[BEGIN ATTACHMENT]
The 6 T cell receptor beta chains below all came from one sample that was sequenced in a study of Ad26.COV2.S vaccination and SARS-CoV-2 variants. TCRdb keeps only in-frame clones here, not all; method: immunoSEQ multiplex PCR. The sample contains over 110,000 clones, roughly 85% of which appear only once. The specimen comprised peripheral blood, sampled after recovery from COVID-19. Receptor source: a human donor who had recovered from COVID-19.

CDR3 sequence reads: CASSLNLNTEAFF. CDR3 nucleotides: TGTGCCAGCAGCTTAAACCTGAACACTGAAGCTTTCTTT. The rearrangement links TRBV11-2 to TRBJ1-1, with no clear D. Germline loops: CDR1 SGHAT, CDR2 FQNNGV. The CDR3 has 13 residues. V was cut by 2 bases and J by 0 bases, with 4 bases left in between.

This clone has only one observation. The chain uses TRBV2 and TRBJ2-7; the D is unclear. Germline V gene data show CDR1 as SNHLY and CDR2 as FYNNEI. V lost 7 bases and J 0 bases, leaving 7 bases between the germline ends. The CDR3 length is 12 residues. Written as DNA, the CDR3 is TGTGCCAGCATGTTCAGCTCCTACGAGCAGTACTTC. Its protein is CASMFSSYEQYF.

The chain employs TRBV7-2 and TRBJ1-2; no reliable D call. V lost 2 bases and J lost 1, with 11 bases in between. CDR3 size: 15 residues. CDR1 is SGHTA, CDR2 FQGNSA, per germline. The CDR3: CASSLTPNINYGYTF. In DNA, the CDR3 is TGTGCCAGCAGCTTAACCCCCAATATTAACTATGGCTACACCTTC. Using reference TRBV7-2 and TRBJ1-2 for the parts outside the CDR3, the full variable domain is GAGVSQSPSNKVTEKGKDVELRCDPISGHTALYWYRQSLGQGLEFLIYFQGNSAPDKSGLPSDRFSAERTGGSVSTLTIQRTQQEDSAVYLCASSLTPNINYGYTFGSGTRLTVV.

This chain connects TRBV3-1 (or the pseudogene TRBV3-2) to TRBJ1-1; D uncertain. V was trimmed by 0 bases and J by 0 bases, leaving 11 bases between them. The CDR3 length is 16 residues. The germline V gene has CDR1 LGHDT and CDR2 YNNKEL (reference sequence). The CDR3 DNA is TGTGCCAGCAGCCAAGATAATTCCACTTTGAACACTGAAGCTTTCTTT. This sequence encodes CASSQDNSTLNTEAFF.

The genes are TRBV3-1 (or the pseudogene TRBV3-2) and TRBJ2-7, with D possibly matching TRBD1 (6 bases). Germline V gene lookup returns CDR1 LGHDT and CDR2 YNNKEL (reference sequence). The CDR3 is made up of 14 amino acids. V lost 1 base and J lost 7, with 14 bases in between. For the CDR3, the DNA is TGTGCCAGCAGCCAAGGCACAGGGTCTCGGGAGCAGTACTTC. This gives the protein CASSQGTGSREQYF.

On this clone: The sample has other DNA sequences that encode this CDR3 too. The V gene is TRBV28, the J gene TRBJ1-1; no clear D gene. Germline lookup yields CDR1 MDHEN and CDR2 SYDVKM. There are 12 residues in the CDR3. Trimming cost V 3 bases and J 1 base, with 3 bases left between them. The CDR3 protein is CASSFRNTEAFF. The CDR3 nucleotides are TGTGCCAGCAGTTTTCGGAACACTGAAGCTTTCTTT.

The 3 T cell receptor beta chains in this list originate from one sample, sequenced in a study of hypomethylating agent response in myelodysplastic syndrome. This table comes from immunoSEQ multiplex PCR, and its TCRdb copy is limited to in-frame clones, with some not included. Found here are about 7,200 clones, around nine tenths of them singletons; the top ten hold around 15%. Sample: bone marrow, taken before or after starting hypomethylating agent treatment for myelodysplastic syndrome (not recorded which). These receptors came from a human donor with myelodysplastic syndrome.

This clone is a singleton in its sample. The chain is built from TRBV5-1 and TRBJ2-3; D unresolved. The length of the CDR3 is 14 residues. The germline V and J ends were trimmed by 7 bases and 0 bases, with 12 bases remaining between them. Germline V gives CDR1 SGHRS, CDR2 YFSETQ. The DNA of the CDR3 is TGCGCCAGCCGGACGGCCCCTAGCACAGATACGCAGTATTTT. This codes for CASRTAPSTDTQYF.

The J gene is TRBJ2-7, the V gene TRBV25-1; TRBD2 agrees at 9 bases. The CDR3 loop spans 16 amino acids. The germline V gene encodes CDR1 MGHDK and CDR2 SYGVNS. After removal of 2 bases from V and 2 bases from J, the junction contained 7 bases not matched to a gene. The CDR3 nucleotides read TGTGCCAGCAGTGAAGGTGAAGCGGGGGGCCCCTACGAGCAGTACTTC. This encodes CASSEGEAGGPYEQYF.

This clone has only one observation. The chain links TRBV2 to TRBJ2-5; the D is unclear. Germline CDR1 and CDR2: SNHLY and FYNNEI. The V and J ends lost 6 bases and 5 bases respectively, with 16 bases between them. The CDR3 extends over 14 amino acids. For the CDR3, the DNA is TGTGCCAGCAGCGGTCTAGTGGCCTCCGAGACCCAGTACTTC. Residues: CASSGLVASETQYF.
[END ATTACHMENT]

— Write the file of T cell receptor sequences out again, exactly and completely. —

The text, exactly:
The 6 T cell receptor beta chains below all came from one sample that was sequenced in a study of Ad26.COV2.S vaccination and SARS-CoV-2 variants. TCRdb keeps only in-frame clones here, not all; method: immunoSEQ multiplex PCR. The sample contains over 110,000 clones, roughly 85% of which appear only once. The specimen comprised peripheral blood, sampled after recovery from COVID-19. Receptor source: a human donor who had recovered from COVID-19.

CDR3 sequence reads: CASSLNLNTEAFF. CDR3 nucleotides: TGTGCCAGCAGCTTAAACCTGAACACTGAAGCTTTCTTT. The rearrangement links TRBV11-2 to TRBJ1-1, with no clear D. Germline loops: CDR1 SGHAT, CDR2 FQNNGV. The CDR3 has 13 residues. V was cut by 2 bases and J by 0 bases, with 4 bases left in between.

This clone has only one observation. The chain uses TRBV2 and TRBJ2-7; the D is unclear. Germline V gene data show CDR1 as SNHLY and CDR2 as FYNNEI. V lost 7 bases and J 0 bases, leaving 7 bases between the germline ends. The CDR3 length is 12 residues. Written as DNA, the CDR3 is TGTGCCAGCATGTTCAGCTCCTACGAGCAGTACTTC. Its protein is CASMFSSYEQYF.

The chain employs TRBV7-2 and TRBJ1-2; no reliable D call. V lost 2 bases and J lost 1, with 11 bases in between. CDR3 size: 15 residues. CDR1 is SGHTA, CDR2 FQGNSA, per germline. The CDR3: CASSLTPNINYGYTF. In DNA, the CDR3 is TGTGCCAGCAGCTTAACCCCCAATATTAACTATGGCTACACCTTC. Using reference TRBV7-2 and TRBJ1-2 for the parts outside the CDR3, the full variable domain is GAGVSQSPSNKVTEKGKDVELRCDPISGHTALYWYRQSLGQGLEFLIYFQGNSAPDKSGLPSDRFSAERTGGSVSTLTIQRTQQEDSAVYLCASSLTPNINYGYTFGSGTRLTVV.

This chain connects TRBV3-1 (or the pseudogene TRBV3-2) to TRBJ1-1; D uncertain. V was trimmed by 0 bases and J by 0 bases, leaving 11 bases between them. The CDR3 length is 16 residues. The germline V gene has CDR1 LGHDT and CDR2 YNNKEL (reference sequence). The CDR3 DNA is TGTGCCAGCAGCCAAGATAATTCCACTTTGAACACTGAAGCTTTCTTT. This sequence encodes CASSQDNSTLNTEAFF.

The genes are TRBV3-1 (or the pseudogene TRBV3-2) and TRBJ2-7, with D possibly matching TRBD1 (6 bases). Germline V gene lookup returns CDR1 LGHDT and CDR2 YNNKEL (reference sequence). The CDR3 is made up of 14 amino acids. V lost 1 base and J lost 7, with 14 bases in between. For the CDR3, the DNA is TGTGCCAGCAGCCAAGGCACAGGGTCTCGGGAGCAGTACTTC. This gives the protein CASSQGTGSREQYF.

On this clone: The sample has other DNA sequences that encode this CDR3 too. The V gene is TRBV28, the J gene TRBJ1-1; no clear D gene. Germline lookup yields CDR1 MDHEN and CDR2 SYDVKM. There are 12 residues in the CDR3. Trimming cost V 3 bases and J 1 base, with 3 bases left between them. The CDR3 protein is CASSFRNTEAFF. The CDR3 nucleotides are TGTGCCAGCAGTTTTCGGAACACTGAAGCTTTCTTT.

The 3 T cell receptor beta chains in this list originate from one sample, sequenced in a study of hypomethylating agent response in myelodysplastic syndrome. This table comes from immunoSEQ multiplex PCR, and its TCRdb copy is limited to in-frame clones, with some not included. Found here are about 7,200 clones, around nine tenths of them singletons; the top ten hold around 15%. Sample: bone marrow, taken before or after starting hypomethylating agent treatment for myelodysplastic syndrome (not recorded which). These receptors came from a human donor with myelodysplastic syndrome.

This clone is a singleton in its sample. The chain is built from TRBV5-1 and TRBJ2-3; D unresolved. The length of the CDR3 is 14 residues. The germline V and J ends were trimmed by 7 bases and 0 bases, with 12 bases remaining between them. Germline V gives CDR1 SGHRS, CDR2 YFSETQ. The DNA of the CDR3 is TGCGCCAGCCGGACGGCCCCTAGCACAGATACGCAGTATTTT. This codes for CASRTAPSTDTQYF.

The J gene is TRBJ2-7, the V gene TRBV25-1; TRBD2 agrees at 9 bases. The CDR3 loop spans 16 amino acids. The germline V gene encodes CDR1 MGHDK and CDR2 SYGVNS. After removal of 2 bases from V and 2 bases from J, the junction contained 7 bases not matched to a gene. The CDR3 nucleotides read TGTGCCAGCAGTGAAGGTGAAGCGGGGGGCCCCTACGAGCAGTACTTC. This encodes CASSEGEAGGPYEQYF.

This clone has only one observation. The chain links TRBV2 to TRBJ2-5; the D is unclear. Germline CDR1 and CDR2: SNHLY and FYNNEI. The V and J ends lost 6 bases and 5 bases respectively, with 16 bases between them. The CDR3 extends over 14 amino acids. For the CDR3, the DNA is TGTGCCAGCAGCGGTCTAGTGGCCTCCGAGACCCAGTACTTC. Residues: CASSGLVASETQYF.